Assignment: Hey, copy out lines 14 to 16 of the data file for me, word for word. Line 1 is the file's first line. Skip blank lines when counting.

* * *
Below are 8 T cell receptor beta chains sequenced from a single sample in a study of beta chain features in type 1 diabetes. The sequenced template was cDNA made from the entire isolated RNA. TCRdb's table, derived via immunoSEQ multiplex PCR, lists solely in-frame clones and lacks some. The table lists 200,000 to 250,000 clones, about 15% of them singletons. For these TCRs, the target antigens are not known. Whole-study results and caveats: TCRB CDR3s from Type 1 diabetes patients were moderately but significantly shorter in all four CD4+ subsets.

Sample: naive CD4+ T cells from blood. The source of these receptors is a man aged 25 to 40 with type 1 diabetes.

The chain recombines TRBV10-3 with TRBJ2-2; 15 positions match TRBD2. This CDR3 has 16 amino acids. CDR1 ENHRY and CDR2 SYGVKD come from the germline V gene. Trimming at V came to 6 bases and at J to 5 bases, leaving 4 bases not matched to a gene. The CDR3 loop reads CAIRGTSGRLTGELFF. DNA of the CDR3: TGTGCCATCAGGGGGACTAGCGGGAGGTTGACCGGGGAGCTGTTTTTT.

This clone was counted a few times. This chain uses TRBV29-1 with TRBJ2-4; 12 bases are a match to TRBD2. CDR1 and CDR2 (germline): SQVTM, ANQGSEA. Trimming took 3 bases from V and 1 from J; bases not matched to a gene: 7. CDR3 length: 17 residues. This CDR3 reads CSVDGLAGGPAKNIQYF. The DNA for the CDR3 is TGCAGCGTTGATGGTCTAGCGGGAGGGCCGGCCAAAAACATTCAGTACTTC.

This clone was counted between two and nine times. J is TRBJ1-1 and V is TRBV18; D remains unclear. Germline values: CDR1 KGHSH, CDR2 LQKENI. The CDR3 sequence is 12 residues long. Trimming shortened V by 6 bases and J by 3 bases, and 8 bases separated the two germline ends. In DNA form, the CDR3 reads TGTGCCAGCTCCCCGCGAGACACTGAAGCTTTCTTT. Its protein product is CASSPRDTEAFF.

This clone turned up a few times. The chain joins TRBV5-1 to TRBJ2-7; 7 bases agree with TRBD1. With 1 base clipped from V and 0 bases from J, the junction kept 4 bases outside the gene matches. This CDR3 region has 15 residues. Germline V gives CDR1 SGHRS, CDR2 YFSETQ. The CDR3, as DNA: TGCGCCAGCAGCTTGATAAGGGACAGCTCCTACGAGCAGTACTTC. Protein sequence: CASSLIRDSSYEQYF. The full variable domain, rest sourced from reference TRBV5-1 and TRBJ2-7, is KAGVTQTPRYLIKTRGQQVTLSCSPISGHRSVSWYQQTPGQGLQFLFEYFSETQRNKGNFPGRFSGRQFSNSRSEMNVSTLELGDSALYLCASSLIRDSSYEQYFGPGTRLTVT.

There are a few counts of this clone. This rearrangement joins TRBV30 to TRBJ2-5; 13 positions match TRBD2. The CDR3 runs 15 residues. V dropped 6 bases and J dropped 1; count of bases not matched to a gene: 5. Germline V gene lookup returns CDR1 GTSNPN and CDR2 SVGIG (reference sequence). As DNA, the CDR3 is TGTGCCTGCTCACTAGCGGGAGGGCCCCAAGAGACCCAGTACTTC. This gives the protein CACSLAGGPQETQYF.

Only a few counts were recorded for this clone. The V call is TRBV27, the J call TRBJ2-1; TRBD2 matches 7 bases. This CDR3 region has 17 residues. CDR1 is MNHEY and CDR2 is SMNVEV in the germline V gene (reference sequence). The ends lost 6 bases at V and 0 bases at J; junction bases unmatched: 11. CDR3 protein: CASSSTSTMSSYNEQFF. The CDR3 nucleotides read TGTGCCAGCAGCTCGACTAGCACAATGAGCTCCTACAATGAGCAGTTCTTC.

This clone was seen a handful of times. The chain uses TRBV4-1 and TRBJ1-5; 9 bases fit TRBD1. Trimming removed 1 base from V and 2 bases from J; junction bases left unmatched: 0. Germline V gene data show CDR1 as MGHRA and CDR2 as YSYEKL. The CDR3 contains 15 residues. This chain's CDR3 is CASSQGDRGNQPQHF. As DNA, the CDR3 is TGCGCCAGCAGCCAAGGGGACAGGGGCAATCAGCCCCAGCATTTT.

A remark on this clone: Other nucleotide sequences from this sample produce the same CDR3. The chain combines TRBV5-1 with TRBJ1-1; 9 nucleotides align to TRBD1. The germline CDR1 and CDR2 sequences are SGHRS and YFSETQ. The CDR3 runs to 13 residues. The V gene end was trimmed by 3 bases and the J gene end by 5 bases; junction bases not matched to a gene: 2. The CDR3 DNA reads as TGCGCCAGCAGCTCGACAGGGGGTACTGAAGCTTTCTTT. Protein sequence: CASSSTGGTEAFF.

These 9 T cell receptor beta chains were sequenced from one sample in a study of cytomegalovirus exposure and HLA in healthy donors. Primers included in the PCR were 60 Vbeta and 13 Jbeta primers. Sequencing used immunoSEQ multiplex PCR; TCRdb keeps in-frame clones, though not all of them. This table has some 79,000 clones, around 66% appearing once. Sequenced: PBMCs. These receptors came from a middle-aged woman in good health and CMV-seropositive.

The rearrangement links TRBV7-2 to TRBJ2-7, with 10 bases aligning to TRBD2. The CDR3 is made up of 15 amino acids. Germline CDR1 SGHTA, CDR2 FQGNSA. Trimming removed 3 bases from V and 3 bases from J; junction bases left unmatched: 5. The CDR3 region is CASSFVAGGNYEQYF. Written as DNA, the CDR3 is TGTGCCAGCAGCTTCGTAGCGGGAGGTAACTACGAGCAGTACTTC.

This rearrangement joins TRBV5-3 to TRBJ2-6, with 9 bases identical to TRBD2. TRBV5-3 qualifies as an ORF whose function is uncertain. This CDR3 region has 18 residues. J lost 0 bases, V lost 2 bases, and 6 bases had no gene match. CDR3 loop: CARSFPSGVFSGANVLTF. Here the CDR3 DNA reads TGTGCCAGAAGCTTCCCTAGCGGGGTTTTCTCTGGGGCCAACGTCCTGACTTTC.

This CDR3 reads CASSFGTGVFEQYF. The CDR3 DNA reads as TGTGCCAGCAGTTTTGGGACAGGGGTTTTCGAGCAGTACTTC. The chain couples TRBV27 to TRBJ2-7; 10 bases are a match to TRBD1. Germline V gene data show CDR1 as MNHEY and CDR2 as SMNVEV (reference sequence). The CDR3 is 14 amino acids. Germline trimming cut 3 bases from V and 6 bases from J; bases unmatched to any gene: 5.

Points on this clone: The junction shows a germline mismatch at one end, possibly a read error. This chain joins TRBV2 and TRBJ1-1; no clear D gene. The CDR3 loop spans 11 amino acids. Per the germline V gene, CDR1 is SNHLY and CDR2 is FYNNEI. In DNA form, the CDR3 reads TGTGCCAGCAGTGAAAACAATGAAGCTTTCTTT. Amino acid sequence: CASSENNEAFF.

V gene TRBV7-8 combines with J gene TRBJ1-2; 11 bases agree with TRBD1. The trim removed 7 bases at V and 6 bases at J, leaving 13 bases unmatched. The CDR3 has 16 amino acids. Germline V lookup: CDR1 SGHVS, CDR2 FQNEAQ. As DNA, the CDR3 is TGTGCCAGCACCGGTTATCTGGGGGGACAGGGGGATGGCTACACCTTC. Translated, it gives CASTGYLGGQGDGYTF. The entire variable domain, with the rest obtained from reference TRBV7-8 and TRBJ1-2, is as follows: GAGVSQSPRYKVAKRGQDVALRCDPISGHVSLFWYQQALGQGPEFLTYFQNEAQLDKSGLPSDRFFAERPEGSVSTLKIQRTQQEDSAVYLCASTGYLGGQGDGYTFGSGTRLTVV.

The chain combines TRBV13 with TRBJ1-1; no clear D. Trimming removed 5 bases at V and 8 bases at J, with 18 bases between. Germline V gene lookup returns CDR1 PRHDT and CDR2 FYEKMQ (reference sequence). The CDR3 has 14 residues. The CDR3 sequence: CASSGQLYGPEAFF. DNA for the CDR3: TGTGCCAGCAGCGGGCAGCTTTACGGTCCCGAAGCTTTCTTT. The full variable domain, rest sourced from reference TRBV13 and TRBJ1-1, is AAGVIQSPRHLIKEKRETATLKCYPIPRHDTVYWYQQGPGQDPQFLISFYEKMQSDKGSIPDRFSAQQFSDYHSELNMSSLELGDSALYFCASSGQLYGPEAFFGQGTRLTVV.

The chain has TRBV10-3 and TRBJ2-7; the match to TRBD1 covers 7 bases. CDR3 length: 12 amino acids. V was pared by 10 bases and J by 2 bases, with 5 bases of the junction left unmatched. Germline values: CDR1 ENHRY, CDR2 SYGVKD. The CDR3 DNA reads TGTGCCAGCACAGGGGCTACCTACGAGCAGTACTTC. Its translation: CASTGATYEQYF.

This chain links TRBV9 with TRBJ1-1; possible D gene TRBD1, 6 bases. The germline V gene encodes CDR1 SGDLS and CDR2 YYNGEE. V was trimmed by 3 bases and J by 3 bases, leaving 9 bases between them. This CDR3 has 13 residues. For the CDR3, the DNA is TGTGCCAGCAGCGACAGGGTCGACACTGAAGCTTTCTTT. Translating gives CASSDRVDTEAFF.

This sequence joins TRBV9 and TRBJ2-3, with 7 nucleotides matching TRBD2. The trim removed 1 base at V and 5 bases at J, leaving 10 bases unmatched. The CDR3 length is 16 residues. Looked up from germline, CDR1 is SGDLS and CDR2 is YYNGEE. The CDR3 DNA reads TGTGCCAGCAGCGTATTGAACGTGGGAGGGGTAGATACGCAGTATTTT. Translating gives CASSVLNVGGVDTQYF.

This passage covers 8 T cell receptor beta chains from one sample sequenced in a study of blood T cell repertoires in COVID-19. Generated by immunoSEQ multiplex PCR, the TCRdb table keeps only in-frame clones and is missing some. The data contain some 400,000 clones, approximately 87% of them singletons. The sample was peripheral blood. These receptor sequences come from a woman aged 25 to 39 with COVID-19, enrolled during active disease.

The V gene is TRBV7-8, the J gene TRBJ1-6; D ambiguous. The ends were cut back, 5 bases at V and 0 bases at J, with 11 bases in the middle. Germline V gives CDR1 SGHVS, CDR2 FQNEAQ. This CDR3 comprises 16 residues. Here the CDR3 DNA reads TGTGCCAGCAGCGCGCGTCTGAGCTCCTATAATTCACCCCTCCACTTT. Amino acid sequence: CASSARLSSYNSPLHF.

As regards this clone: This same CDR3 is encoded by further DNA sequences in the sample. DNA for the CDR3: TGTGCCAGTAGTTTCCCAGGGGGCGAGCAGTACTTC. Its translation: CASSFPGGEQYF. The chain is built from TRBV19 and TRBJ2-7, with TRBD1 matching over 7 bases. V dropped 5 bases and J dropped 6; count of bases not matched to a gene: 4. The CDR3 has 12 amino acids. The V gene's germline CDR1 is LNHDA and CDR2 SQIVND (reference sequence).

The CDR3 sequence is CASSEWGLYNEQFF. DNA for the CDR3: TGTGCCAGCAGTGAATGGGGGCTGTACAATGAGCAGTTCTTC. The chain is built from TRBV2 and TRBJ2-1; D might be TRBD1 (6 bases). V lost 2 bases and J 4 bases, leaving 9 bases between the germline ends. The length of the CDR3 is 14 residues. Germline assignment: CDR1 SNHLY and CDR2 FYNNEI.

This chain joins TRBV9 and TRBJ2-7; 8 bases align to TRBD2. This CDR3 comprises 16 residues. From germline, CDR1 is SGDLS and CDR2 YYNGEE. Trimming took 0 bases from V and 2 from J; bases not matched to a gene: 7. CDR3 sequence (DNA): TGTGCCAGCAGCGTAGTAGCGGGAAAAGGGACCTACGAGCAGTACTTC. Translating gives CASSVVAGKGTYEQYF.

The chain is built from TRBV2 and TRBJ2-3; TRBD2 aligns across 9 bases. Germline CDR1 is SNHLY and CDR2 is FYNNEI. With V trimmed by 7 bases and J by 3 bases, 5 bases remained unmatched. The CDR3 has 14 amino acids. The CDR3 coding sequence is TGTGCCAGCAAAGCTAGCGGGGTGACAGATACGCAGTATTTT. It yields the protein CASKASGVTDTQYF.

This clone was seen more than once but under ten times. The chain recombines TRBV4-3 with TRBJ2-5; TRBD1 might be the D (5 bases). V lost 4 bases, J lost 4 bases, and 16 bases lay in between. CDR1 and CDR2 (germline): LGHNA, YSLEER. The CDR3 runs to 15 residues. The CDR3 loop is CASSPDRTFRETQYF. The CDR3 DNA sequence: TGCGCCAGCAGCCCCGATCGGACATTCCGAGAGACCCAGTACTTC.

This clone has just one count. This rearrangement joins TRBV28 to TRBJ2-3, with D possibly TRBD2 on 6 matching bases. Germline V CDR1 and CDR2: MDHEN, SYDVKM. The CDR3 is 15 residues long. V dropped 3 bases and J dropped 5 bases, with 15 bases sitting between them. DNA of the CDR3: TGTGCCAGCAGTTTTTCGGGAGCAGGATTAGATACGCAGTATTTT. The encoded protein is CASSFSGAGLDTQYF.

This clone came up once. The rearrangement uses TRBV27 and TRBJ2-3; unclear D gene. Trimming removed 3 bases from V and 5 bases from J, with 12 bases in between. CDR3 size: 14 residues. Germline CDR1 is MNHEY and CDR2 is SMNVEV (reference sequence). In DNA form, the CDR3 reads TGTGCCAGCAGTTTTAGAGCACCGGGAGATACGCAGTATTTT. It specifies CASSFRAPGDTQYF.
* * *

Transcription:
This CDR3 reads CASSFGTGVFEQYF. The CDR3 DNA reads as TGTGCCAGCAGTTTTGGGACAGGGGTTTTCGAGCAGTACTTC. The chain couples TRBV27 to TRBJ2-7; 10 bases are a match to TRBD1. Germline V gene data show CDR1 as MNHEY and CDR2 as SMNVEV (reference sequence). The CDR3 is 14 amino acids. Germline trimming cut 3 bases from V and 6 bases from J; bases unmatched to any gene: 5.

Points on this clone: The junction shows a germline mismatch at one end, possibly a read error. This chain joins TRBV2 and TRBJ1-1; no clear D gene. The CDR3 loop spans 11 amino acids. Per the germline V gene, CDR1 is SNHLY and CDR2 is FYNNEI. In DNA form, the CDR3 reads TGTGCCAGCAGTGAAAACAATGAAGCTTTCTTT. Amino acid sequence: CASSENNEAFF.

V gene TRBV7-8 combines with J gene TRBJ1-2; 11 bases agree with TRBD1. The trim removed 7 bases at V and 6 bases at J, leaving 13 bases unmatched. The CDR3 has 16 amino acids. Germline V lookup: CDR1 SGHVS, CDR2 FQNEAQ. As DNA, the CDR3 is TGTGCCAGCACCGGTTATCTGGGGGGACAGGGGGATGGCTACACCTTC. Translated, it gives CASTGYLGGQGDGYTF. The entire variable domain, with the rest obtained from reference TRBV7-8 and TRBJ1-2, is as follows: GAGVSQSPRYKVAKRGQDVALRCDPISGHVSLFWYQQALGQGPEFLTYFQNEAQLDKSGLPSDRFFAERPEGSVSTLKIQRTQQEDSAVYLCASTGYLGGQGDGYTFGSGTRLTVV.